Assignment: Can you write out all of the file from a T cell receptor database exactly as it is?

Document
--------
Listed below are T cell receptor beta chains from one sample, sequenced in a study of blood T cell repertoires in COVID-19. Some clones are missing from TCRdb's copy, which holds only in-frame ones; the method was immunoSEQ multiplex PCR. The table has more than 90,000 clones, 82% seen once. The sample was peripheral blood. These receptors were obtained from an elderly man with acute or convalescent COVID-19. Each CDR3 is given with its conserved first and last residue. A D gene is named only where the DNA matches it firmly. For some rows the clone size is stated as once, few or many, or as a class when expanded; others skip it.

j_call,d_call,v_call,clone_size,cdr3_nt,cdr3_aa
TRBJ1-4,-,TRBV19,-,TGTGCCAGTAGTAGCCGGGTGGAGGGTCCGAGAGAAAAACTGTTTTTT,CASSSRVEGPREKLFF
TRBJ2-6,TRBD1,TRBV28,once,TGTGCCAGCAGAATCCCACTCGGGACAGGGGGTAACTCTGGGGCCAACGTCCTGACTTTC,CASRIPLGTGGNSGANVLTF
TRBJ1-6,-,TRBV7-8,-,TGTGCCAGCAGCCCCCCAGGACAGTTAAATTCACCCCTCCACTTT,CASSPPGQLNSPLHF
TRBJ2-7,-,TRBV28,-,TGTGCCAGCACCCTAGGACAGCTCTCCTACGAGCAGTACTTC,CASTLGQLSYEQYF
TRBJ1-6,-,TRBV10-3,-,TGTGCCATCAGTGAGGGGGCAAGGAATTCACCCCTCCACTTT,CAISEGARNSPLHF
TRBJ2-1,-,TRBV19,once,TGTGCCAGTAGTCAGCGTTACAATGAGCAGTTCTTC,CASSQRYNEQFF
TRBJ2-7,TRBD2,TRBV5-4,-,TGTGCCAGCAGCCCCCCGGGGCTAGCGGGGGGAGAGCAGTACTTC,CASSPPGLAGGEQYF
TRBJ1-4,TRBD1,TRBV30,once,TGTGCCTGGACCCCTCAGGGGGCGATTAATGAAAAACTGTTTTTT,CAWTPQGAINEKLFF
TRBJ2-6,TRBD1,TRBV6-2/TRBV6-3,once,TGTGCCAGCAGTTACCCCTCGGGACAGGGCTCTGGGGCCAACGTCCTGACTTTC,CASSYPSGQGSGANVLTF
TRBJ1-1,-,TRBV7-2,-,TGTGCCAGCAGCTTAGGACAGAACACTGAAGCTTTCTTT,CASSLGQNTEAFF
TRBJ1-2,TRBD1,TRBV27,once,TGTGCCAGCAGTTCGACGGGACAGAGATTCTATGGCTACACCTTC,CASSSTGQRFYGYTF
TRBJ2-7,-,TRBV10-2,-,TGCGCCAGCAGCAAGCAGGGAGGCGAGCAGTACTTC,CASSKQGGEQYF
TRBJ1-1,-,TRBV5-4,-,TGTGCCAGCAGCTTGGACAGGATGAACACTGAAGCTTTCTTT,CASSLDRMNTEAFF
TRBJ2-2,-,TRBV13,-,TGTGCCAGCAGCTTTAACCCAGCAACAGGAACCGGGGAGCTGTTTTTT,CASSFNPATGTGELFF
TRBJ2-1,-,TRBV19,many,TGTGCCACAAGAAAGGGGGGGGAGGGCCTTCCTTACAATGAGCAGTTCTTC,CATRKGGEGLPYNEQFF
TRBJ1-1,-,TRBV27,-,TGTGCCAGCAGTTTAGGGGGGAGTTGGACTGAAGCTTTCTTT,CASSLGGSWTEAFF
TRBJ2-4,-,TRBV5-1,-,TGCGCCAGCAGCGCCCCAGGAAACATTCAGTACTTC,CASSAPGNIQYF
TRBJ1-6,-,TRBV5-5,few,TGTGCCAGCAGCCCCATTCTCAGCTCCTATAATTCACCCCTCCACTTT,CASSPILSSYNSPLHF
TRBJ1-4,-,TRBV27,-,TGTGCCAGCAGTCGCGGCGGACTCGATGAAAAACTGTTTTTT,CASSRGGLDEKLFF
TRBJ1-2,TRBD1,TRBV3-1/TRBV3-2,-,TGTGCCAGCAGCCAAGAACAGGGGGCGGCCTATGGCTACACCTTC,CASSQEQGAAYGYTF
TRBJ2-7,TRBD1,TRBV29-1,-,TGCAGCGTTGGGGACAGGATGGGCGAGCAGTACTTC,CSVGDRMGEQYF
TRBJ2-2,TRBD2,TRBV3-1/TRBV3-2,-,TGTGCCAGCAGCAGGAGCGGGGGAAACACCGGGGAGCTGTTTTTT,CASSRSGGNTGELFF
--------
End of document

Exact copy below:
Listed below are T cell receptor beta chains from one sample, sequenced in a study of blood T cell repertoires in COVID-19. Some clones are missing from TCRdb's copy, which holds only in-frame ones; the method was immunoSEQ multiplex PCR. The table has more than 90,000 clones, 82% seen once. The sample was peripheral blood. These receptors were obtained from an elderly man with acute or convalescent COVID-19. Each CDR3 is given with its conserved first and last residue. A D gene is named only where the DNA matches it firmly. For some rows the clone size is stated as once, few or many, or as a class when expanded; others skip it.

j_call,d_call,v_call,clone_size,cdr3_nt,cdr3_aa
TRBJ1-4,-,TRBV19,-,TGTGCCAGTAGTAGCCGGGTGGAGGGTCCGAGAGAAAAACTGTTTTTT,CASSSRVEGPREKLFF
TRBJ2-6,TRBD1,TRBV28,once,TGTGCCAGCAGAATCCCACTCGGGACAGGGGGTAACTCTGGGGCCAACGTCCTGACTTTC,CASRIPLGTGGNSGANVLTF
TRBJ1-6,-,TRBV7-8,-,TGTGCCAGCAGCCCCCCAGGACAGTTAAATTCACCCCTCCACTTT,CASSPPGQLNSPLHF
TRBJ2-7,-,TRBV28,-,TGTGCCAGCACCCTAGGACAGCTCTCCTACGAGCAGTACTTC,CASTLGQLSYEQYF
TRBJ1-6,-,TRBV10-3,-,TGTGCCATCAGTGAGGGGGCAAGGAATTCACCCCTCCACTTT,CAISEGARNSPLHF
TRBJ2-1,-,TRBV19,once,TGTGCCAGTAGTCAGCGTTACAATGAGCAGTTCTTC,CASSQRYNEQFF
TRBJ2-7,TRBD2,TRBV5-4,-,TGTGCCAGCAGCCCCCCGGGGCTAGCGGGGGGAGAGCAGTACTTC,CASSPPGLAGGEQYF
TRBJ1-4,TRBD1,TRBV30,once,TGTGCCTGGACCCCTCAGGGGGCGATTAATGAAAAACTGTTTTTT,CAWTPQGAINEKLFF
TRBJ2-6,TRBD1,TRBV6-2/TRBV6-3,once,TGTGCCAGCAGTTACCCCTCGGGACAGGGCTCTGGGGCCAACGTCCTGACTTTC,CASSYPSGQGSGANVLTF
TRBJ1-1,-,TRBV7-2,-,TGTGCCAGCAGCTTAGGACAGAACACTGAAGCTTTCTTT,CASSLGQNTEAFF
TRBJ1-2,TRBD1,TRBV27,once,TGTGCCAGCAGTTCGACGGGACAGAGATTCTATGGCTACACCTTC,CASSSTGQRFYGYTF
TRBJ2-7,-,TRBV10-2,-,TGCGCCAGCAGCAAGCAGGGAGGCGAGCAGTACTTC,CASSKQGGEQYF
TRBJ1-1,-,TRBV5-4,-,TGTGCCAGCAGCTTGGACAGGATGAACACTGAAGCTTTCTTT,CASSLDRMNTEAFF
TRBJ2-2,-,TRBV13,-,TGTGCCAGCAGCTTTAACCCAGCAACAGGAACCGGGGAGCTGTTTTTT,CASSFNPATGTGELFF
TRBJ2-1,-,TRBV19,many,TGTGCCACAAGAAAGGGGGGGGAGGGCCTTCCTTACAATGAGCAGTTCTTC,CATRKGGEGLPYNEQFF
TRBJ1-1,-,TRBV27,-,TGTGCCAGCAGTTTAGGGGGGAGTTGGACTGAAGCTTTCTTT,CASSLGGSWTEAFF
TRBJ2-4,-,TRBV5-1,-,TGCGCCAGCAGCGCCCCAGGAAACATTCAGTACTTC,CASSAPGNIQYF
TRBJ1-6,-,TRBV5-5,few,TGTGCCAGCAGCCCCATTCTCAGCTCCTATAATTCACCCCTCCACTTT,CASSPILSSYNSPLHF
TRBJ1-4,-,TRBV27,-,TGTGCCAGCAGTCGCGGCGGACTCGATGAAAAACTGTTTTTT,CASSRGGLDEKLFF
TRBJ1-2,TRBD1,TRBV3-1/TRBV3-2,-,TGTGCCAGCAGCCAAGAACAGGGGGCGGCCTATGGCTACACCTTC,CASSQEQGAAYGYTF
TRBJ2-7,TRBD1,TRBV29-1,-,TGCAGCGTTGGGGACAGGATGGGCGAGCAGTACTTC,CSVGDRMGEQYF
TRBJ2-2,TRBD2,TRBV3-1/TRBV3-2,-,TGTGCCAGCAGCAGGAGCGGGGGAAACACCGGGGAGCTGTTTTTT,CASSRSGGNTGELFF